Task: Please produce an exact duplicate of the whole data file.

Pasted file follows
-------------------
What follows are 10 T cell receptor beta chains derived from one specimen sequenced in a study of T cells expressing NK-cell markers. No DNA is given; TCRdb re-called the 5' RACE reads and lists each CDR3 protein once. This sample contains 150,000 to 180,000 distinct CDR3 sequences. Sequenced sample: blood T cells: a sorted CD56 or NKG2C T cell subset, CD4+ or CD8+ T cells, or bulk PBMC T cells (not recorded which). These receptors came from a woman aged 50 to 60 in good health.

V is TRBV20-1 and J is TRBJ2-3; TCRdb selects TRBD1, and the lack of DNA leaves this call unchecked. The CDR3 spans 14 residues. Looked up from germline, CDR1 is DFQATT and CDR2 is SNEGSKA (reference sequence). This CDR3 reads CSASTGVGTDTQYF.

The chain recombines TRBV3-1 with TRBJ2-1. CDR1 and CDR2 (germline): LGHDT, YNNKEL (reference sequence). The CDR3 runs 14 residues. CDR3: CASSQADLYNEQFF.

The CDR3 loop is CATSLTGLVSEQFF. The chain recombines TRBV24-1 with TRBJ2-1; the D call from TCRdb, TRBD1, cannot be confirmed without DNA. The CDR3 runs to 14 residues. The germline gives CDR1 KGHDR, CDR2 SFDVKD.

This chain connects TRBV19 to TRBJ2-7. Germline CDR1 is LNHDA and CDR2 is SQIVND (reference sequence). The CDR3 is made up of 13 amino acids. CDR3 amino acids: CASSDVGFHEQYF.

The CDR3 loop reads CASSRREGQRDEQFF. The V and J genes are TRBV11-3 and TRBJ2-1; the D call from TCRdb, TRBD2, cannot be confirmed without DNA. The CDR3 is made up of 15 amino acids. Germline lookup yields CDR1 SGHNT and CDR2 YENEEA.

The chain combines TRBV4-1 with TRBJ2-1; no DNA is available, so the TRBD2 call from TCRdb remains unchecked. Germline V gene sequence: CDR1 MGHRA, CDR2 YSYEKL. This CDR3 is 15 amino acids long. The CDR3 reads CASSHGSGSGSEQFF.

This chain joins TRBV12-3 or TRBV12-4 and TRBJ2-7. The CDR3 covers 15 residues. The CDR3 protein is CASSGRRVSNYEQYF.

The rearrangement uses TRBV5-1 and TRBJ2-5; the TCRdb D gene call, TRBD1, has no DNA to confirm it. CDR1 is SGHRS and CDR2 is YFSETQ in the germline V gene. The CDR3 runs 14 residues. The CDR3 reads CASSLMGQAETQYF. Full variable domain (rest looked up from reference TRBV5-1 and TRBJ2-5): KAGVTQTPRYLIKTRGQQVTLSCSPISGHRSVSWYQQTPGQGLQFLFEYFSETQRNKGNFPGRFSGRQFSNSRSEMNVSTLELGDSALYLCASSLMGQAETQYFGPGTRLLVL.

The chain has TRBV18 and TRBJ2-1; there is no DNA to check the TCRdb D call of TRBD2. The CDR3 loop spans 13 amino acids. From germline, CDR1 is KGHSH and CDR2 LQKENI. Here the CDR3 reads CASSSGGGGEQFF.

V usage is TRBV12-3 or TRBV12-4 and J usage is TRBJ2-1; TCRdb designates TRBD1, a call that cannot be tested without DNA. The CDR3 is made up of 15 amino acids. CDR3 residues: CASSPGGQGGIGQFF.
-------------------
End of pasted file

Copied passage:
What follows are 10 T cell receptor beta chains derived from one specimen sequenced in a study of T cells expressing NK-cell markers. No DNA is given; TCRdb re-called the 5' RACE reads and lists each CDR3 protein once. This sample contains 150,000 to 180,000 distinct CDR3 sequences. Sequenced sample: blood T cells: a sorted CD56 or NKG2C T cell subset, CD4+ or CD8+ T cells, or bulk PBMC T cells (not recorded which). These receptors came from a woman aged 50 to 60 in good health.

V is TRBV20-1 and J is TRBJ2-3; TCRdb selects TRBD1, and the lack of DNA leaves this call unchecked. The CDR3 spans 14 residues. Looked up from germline, CDR1 is DFQATT and CDR2 is SNEGSKA (reference sequence). This CDR3 reads CSASTGVGTDTQYF.

The chain recombines TRBV3-1 with TRBJ2-1. CDR1 and CDR2 (germline): LGHDT, YNNKEL (reference sequence). The CDR3 runs 14 residues. CDR3: CASSQADLYNEQFF.

The CDR3 loop is CATSLTGLVSEQFF. The chain recombines TRBV24-1 with TRBJ2-1; the D call from TCRdb, TRBD1, cannot be confirmed without DNA. The CDR3 runs to 14 residues. The germline gives CDR1 KGHDR, CDR2 SFDVKD.

This chain connects TRBV19 to TRBJ2-7. Germline CDR1 is LNHDA and CDR2 is SQIVND (reference sequence). The CDR3 is made up of 13 amino acids. CDR3 amino acids: CASSDVGFHEQYF.

The CDR3 loop reads CASSRREGQRDEQFF. The V and J genes are TRBV11-3 and TRBJ2-1; the D call from TCRdb, TRBD2, cannot be confirmed without DNA. The CDR3 is made up of 15 amino acids. Germline lookup yields CDR1 SGHNT and CDR2 YENEEA.

The chain combines TRBV4-1 with TRBJ2-1; no DNA is available, so the TRBD2 call from TCRdb remains unchecked. Germline V gene sequence: CDR1 MGHRA, CDR2 YSYEKL. This CDR3 is 15 amino acids long. The CDR3 reads CASSHGSGSGSEQFF.

This chain joins TRBV12-3 or TRBV12-4 and TRBJ2-7. The CDR3 covers 15 residues. The CDR3 protein is CASSGRRVSNYEQYF.

The rearrangement uses TRBV5-1 and TRBJ2-5; the TCRdb D gene call, TRBD1, has no DNA to confirm it. CDR1 is SGHRS and CDR2 is YFSETQ in the germline V gene. The CDR3 runs 14 residues. The CDR3 reads CASSLMGQAETQYF. Full variable domain (rest looked up from reference TRBV5-1 and TRBJ2-5): KAGVTQTPRYLIKTRGQQVTLSCSPISGHRSVSWYQQTPGQGLQFLFEYFSETQRNKGNFPGRFSGRQFSNSRSEMNVSTLELGDSALYLCASSLMGQAETQYFGPGTRLLVL.

The chain has TRBV18 and TRBJ2-1; there is no DNA to check the TCRdb D call of TRBD2. The CDR3 loop spans 13 amino acids. From germline, CDR1 is KGHSH and CDR2 LQKENI. Here the CDR3 reads CASSSGGGGEQFF.

V usage is TRBV12-3 or TRBV12-4 and J usage is TRBJ2-1; TCRdb designates TRBD1, a call that cannot be tested without DNA. The CDR3 is made up of 15 amino acids. CDR3 residues: CASSPGGQGGIGQFF.